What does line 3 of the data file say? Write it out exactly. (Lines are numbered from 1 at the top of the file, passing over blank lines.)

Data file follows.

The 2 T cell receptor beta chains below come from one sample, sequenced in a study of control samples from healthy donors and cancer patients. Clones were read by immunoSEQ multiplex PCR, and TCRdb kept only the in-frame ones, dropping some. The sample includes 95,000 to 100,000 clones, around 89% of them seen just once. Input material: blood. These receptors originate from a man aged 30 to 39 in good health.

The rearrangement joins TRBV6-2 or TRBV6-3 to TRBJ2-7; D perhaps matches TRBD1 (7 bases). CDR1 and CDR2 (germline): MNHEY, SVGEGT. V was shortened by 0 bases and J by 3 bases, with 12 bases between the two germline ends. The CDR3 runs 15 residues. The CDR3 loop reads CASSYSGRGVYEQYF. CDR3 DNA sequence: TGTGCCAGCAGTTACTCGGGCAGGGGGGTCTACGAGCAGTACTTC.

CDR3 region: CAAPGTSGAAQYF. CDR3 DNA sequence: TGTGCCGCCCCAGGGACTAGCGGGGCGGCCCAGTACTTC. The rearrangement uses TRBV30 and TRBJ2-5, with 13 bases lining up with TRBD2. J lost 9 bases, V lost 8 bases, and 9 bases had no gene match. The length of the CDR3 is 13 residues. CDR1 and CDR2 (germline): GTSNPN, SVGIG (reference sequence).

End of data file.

CDR3 region: CAAPGTSGAAQYF. CDR3 DNA sequence: TGTGCCGCCCCAGGGACTAGCGGGGCGGCCCAGTACTTC. The rearrangement uses TRBV30 and TRBJ2-5, with 13 bases lining up with TRBD2. J lost 9 bases, V lost 8 bases, and 9 bases had no gene match. The length of the CDR3 is 13 residues. CDR1 and CDR2 (germline): GTSNPN, SVGIG (reference sequence).